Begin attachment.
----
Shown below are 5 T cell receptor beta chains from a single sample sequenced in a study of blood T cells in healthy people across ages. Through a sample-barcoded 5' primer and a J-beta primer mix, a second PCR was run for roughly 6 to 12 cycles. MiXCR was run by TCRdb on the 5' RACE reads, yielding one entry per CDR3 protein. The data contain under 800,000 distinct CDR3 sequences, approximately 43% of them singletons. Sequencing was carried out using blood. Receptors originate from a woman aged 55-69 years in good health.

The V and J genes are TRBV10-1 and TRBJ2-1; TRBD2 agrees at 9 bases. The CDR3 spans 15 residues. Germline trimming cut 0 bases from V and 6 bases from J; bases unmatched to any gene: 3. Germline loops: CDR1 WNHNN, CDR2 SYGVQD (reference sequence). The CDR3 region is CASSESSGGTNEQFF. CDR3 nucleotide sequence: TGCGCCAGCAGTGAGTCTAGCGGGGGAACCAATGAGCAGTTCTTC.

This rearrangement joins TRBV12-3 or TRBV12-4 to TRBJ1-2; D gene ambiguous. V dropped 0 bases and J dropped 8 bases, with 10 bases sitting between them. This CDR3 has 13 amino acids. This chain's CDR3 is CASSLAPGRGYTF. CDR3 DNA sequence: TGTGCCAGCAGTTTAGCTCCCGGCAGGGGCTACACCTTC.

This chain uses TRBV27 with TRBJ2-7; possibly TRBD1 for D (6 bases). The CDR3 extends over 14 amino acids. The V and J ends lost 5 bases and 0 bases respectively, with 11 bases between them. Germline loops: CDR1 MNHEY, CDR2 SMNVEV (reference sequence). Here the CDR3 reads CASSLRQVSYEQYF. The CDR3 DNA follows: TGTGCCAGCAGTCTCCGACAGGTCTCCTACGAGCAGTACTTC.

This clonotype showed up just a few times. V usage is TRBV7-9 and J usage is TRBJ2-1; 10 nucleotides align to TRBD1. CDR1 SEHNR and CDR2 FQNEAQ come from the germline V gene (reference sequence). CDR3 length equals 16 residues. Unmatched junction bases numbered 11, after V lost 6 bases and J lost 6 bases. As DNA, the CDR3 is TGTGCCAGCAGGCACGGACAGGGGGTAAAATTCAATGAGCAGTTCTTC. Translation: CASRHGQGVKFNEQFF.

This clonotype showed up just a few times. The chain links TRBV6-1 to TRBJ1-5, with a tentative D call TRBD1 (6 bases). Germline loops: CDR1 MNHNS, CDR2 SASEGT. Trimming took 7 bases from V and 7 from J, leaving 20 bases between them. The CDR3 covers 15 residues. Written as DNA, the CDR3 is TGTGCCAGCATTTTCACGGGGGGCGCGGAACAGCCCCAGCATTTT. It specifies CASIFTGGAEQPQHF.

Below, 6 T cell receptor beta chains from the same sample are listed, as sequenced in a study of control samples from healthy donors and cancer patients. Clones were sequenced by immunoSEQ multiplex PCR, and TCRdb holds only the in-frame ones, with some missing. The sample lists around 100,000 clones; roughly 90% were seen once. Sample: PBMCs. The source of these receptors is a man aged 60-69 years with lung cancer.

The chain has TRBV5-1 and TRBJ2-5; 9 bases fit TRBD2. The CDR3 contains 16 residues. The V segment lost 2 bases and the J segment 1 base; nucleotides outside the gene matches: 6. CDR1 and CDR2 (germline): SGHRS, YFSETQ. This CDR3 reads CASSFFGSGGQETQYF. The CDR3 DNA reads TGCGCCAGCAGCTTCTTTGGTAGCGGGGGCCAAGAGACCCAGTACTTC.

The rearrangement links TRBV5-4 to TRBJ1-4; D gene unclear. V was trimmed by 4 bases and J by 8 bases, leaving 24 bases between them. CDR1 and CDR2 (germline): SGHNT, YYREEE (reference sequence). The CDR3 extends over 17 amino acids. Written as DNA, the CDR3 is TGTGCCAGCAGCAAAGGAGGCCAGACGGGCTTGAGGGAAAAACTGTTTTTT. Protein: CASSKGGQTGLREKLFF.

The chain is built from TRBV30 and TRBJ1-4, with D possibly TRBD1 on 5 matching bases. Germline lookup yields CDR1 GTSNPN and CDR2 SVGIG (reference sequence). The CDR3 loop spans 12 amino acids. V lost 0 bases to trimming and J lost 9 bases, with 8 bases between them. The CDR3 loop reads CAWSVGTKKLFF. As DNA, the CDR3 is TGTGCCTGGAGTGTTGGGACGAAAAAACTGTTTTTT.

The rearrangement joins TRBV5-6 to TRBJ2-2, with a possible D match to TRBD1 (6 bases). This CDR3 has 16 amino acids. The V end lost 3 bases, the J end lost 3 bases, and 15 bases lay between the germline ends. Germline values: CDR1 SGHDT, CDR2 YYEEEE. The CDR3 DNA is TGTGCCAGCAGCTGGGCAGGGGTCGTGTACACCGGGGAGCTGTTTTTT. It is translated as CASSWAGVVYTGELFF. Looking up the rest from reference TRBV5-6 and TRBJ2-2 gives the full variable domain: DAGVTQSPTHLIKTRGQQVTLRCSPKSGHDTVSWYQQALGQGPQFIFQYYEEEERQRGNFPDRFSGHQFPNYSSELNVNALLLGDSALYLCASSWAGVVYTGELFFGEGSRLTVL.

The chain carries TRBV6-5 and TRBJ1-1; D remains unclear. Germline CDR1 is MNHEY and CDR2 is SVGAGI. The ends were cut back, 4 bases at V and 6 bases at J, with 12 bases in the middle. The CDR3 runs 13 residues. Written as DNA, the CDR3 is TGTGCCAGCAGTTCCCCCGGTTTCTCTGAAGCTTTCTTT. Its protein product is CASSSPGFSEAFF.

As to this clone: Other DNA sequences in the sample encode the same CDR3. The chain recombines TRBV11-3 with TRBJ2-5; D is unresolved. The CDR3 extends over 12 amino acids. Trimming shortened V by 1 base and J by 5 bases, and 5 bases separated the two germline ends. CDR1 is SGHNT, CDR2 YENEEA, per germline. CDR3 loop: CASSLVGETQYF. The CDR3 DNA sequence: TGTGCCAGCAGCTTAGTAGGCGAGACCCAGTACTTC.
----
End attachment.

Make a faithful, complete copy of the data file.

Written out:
Shown below are 5 T cell receptor beta chains from a single sample sequenced in a study of blood T cells in healthy people across ages. Through a sample-barcoded 5' primer and a J-beta primer mix, a second PCR was run for roughly 6 to 12 cycles. MiXCR was run by TCRdb on the 5' RACE reads, yielding one entry per CDR3 protein. The data contain under 800,000 distinct CDR3 sequences, approximately 43% of them singletons. Sequencing was carried out using blood. Receptors originate from a woman aged 55-69 years in good health.

The V and J genes are TRBV10-1 and TRBJ2-1; TRBD2 agrees at 9 bases. The CDR3 spans 15 residues. Germline trimming cut 0 bases from V and 6 bases from J; bases unmatched to any gene: 3. Germline loops: CDR1 WNHNN, CDR2 SYGVQD (reference sequence). The CDR3 region is CASSESSGGTNEQFF. CDR3 nucleotide sequence: TGCGCCAGCAGTGAGTCTAGCGGGGGAACCAATGAGCAGTTCTTC.

This rearrangement joins TRBV12-3 or TRBV12-4 to TRBJ1-2; D gene ambiguous. V dropped 0 bases and J dropped 8 bases, with 10 bases sitting between them. This CDR3 has 13 amino acids. This chain's CDR3 is CASSLAPGRGYTF. CDR3 DNA sequence: TGTGCCAGCAGTTTAGCTCCCGGCAGGGGCTACACCTTC.

This chain uses TRBV27 with TRBJ2-7; possibly TRBD1 for D (6 bases). The CDR3 extends over 14 amino acids. The V and J ends lost 5 bases and 0 bases respectively, with 11 bases between them. Germline loops: CDR1 MNHEY, CDR2 SMNVEV (reference sequence). Here the CDR3 reads CASSLRQVSYEQYF. The CDR3 DNA follows: TGTGCCAGCAGTCTCCGACAGGTCTCCTACGAGCAGTACTTC.

This clonotype showed up just a few times. V usage is TRBV7-9 and J usage is TRBJ2-1; 10 nucleotides align to TRBD1. CDR1 SEHNR and CDR2 FQNEAQ come from the germline V gene (reference sequence). CDR3 length equals 16 residues. Unmatched junction bases numbered 11, after V lost 6 bases and J lost 6 bases. As DNA, the CDR3 is TGTGCCAGCAGGCACGGACAGGGGGTAAAATTCAATGAGCAGTTCTTC. Translation: CASRHGQGVKFNEQFF.

This clonotype showed up just a few times. The chain links TRBV6-1 to TRBJ1-5, with a tentative D call TRBD1 (6 bases). Germline loops: CDR1 MNHNS, CDR2 SASEGT. Trimming took 7 bases from V and 7 from J, leaving 20 bases between them. The CDR3 covers 15 residues. Written as DNA, the CDR3 is TGTGCCAGCATTTTCACGGGGGGCGCGGAACAGCCCCAGCATTTT. It specifies CASIFTGGAEQPQHF.

Below, 6 T cell receptor beta chains from the same sample are listed, as sequenced in a study of control samples from healthy donors and cancer patients. Clones were sequenced by immunoSEQ multiplex PCR, and TCRdb holds only the in-frame ones, with some missing. The sample lists around 100,000 clones; roughly 90% were seen once. Sample: PBMCs. The source of these receptors is a man aged 60-69 years with lung cancer.

The chain has TRBV5-1 and TRBJ2-5; 9 bases fit TRBD2. The CDR3 contains 16 residues. The V segment lost 2 bases and the J segment 1 base; nucleotides outside the gene matches: 6. CDR1 and CDR2 (germline): SGHRS, YFSETQ. This CDR3 reads CASSFFGSGGQETQYF. The CDR3 DNA reads TGCGCCAGCAGCTTCTTTGGTAGCGGGGGCCAAGAGACCCAGTACTTC.

The rearrangement links TRBV5-4 to TRBJ1-4; D gene unclear. V was trimmed by 4 bases and J by 8 bases, leaving 24 bases between them. CDR1 and CDR2 (germline): SGHNT, YYREEE (reference sequence). The CDR3 extends over 17 amino acids. Written as DNA, the CDR3 is TGTGCCAGCAGCAAAGGAGGCCAGACGGGCTTGAGGGAAAAACTGTTTTTT. Protein: CASSKGGQTGLREKLFF.

The chain is built from TRBV30 and TRBJ1-4, with D possibly TRBD1 on 5 matching bases. Germline lookup yields CDR1 GTSNPN and CDR2 SVGIG (reference sequence). The CDR3 loop spans 12 amino acids. V lost 0 bases to trimming and J lost 9 bases, with 8 bases between them. The CDR3 loop reads CAWSVGTKKLFF. As DNA, the CDR3 is TGTGCCTGGAGTGTTGGGACGAAAAAACTGTTTTTT.

The rearrangement joins TRBV5-6 to TRBJ2-2, with a possible D match to TRBD1 (6 bases). This CDR3 has 16 amino acids. The V end lost 3 bases, the J end lost 3 bases, and 15 bases lay between the germline ends. Germline values: CDR1 SGHDT, CDR2 YYEEEE. The CDR3 DNA is TGTGCCAGCAGCTGGGCAGGGGTCGTGTACACCGGGGAGCTGTTTTTT. It is translated as CASSWAGVVYTGELFF. Looking up the rest from reference TRBV5-6 and TRBJ2-2 gives the full variable domain: DAGVTQSPTHLIKTRGQQVTLRCSPKSGHDTVSWYQQALGQGPQFIFQYYEEEERQRGNFPDRFSGHQFPNYSSELNVNALLLGDSALYLCASSWAGVVYTGELFFGEGSRLTVL.

The chain carries TRBV6-5 and TRBJ1-1; D remains unclear. Germline CDR1 is MNHEY and CDR2 is SVGAGI. The ends were cut back, 4 bases at V and 6 bases at J, with 12 bases in the middle. The CDR3 runs 13 residues. Written as DNA, the CDR3 is TGTGCCAGCAGTTCCCCCGGTTTCTCTGAAGCTTTCTTT. Its protein product is CASSSPGFSEAFF.

As to this clone: Other DNA sequences in the sample encode the same CDR3. The chain recombines TRBV11-3 with TRBJ2-5; D is unresolved. The CDR3 extends over 12 amino acids. Trimming shortened V by 1 base and J by 5 bases, and 5 bases separated the two germline ends. CDR1 is SGHNT, CDR2 YENEEA, per germline. CDR3 loop: CASSLVGETQYF. The CDR3 DNA sequence: TGTGCCAGCAGCTTAGTAGGCGAGACCCAGTACTTC.